Negotiations between the government and the Professional Air Traffic Controllers Organization broke off early this morning, virtually assuring a nationwide strike at 7 a.m. today.
"Contract negotiations between PATCO and the Department of Transportation have broken off," Robert E. Poli, the air controllers' president, said at 2:25 a.m. after leaving the negotiations.
Federal mediator Kenneth E. Moffett said, "Mr. Poli determined that he was going to go on strike . . . it appears to be inevitable."
Asked if he would try to talk to both sides again today, Moffett replied, "I don't know what that means in light of the fact that there's going to be a strike.
"There's a lot of things that we have to find out because we haven't had a strike in the federal government in a long time," Moffett said. The first and last major walkout by federal employes occurred in 1970 when about 200,000 postal workers staged a nine-day strike.
Transportation Secretary Drew Lewis said the Justice Department will seek an injuction to prevent a walkout this morning.
Poki said the government's latest offer, which came about midnight, amounted to an extra $10 million in benefits. The administration had said earlier that it could only offer a $40 million package. a
Poli said the new offer was over a period of 36 months as opposed to the earlier 42-month proposal and was arrnged in such a way that the air controllers would wind up with less money.
The Reagan administration made it clear that there would be no negotiations during such a strike -- illegal under federal law -- and President Reagan also told Lewis there would be "no amnesty" for air traffic controllers who walked off their jobs.
Lewis told reporters at the beginning of an evening recess that no progress had been made, and he held out little hope for a breakthrough that would keep the air traffic controllers on the job.
PATCO officials interviewed here and elsewhere yesterday said Poli was certain to get a strike authorization vote in the membership polling, which started immediately after midnight on the East Coast. A union official said the results would be announced about 4 a.m. Washington time.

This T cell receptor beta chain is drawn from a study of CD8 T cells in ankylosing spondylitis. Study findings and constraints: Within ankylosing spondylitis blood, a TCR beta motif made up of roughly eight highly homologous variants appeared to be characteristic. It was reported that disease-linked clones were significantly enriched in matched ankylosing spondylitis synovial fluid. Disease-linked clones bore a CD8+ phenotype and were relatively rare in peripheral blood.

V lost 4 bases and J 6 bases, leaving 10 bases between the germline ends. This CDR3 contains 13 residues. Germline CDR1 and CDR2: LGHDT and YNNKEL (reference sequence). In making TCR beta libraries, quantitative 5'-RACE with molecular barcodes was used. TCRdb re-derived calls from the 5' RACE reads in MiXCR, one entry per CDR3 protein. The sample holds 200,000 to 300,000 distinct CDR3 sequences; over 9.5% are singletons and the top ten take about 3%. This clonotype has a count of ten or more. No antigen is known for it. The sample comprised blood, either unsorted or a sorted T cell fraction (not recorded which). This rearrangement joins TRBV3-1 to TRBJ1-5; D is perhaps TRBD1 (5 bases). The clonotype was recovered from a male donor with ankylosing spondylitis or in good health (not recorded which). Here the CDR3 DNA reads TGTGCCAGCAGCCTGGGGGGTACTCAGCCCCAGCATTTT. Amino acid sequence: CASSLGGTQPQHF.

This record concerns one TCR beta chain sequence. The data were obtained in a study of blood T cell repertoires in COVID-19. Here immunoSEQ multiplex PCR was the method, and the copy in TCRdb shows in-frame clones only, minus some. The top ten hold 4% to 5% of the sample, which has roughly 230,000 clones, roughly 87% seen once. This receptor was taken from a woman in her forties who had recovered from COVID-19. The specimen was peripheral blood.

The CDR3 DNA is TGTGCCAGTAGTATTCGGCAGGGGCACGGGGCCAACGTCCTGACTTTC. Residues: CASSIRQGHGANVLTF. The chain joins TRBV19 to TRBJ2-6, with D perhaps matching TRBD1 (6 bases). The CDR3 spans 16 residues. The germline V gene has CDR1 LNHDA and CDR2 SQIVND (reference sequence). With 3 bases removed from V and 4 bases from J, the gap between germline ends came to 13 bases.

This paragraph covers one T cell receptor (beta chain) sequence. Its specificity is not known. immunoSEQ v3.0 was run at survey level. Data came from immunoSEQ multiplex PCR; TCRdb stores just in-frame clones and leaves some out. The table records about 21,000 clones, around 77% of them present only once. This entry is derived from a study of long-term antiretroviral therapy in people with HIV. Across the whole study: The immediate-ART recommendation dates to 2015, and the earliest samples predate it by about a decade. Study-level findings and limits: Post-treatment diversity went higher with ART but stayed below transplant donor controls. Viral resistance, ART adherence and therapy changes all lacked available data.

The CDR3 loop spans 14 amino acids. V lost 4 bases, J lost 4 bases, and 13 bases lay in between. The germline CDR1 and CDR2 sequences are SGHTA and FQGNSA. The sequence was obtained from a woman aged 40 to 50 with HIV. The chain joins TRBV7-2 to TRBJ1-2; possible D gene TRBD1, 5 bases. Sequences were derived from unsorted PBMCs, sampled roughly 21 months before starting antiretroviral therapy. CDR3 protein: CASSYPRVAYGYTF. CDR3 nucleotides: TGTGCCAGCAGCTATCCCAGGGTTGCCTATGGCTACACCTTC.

David A. Trick, PATCO director of operations, said the strike was inevitable. "There is no doubt that we are going to go out ," Trick said yesterday, and hour before the negotiatiors went into their first meeting at 2 p.m.
When that meeting recessed 3 1/2 hours later, at the request of union negotiators, the situation had not improved. Negotiations returned to the bargaining table at 9 p.m.
Last night, the Federal Aviation Administation ordered 150 military air traffic controllers to report to the nation's airports this morning.
Defense Secretary Caspar W. Weinberger said earlier in the day that the military is prepared to mobilize as many as 700 military personnel to help alert the "almost chaos that would ensure" from a strike. But he said on "Issues and Answers" (ABC, WJLA) that it would take three or four days' training to get the military personnel operating effectively.
Poli's response was a statement saying that the use of "unqualified military personnel" would "place the flying public in great peril."
More that 95 percent of PATCO's nearly 15,000 rank-and-file members last week voted to reject a tentative agreement reached under a strike deadline June 22, necessitating a new round of bargining and creating the current conflict, one that Reagan administration officials and many members of Congress said they are determined to win.
Reagan yesterday warned again that he would "come down with the full force of the Justice Department" if they made good on their strike threat. Lewis said the president told him during a briefing that the government would not negotiate during a strike and that there would be "no amnesty" for striking air traffic controllers.
Similar warnings were issued by Attorney General William French Smith, who said he would "prosecute to the fullest extent of the law" any controllers who walked off their jobs.
"It would be a very unhappy situation for us to have to prosecute them [but] we want to let them know before they take that action what the consequences of that action will be," Smith said on yesterday's "Meet the Press" (NBC, WRC).
Striking controllers could get a year in jail and be fined $1,000 for violating laws against walkouts by federal employes. The union, which has a $3.5 million "contingency fund," could also be liable for millions of dollars in civil and criminal penalties, including civil suits brought by affected private parties.
Some members of Congress, notable Sen. Jake Garn (R-Utah), threatened to seek decertification of the union if it goes on strike.
At issue in the dispute are both money and time. The government, thorugh Lewis, has offered the controllers a $40 million package that Lewis says could be arranged any way the controllers want it.
The controllers want what they say is a $500 million annual increase in wages and benefits. The government says the package actually would cost about $681 million, about 17 times what the Reagan administration was willing to offer late yesterday. The controller's proposals include a 32-hour workweek, as opposed to the current 40-hour week, and a more liberal retirement plan.
Lewis has called the demands "outrageous."
In the first session yesterday, Lewis said he would push the controllers to produce an offer that is "anywhere reasonable" and to extend the strike deadline another week.
Poli refused, as did last week when Lewis made a similar request.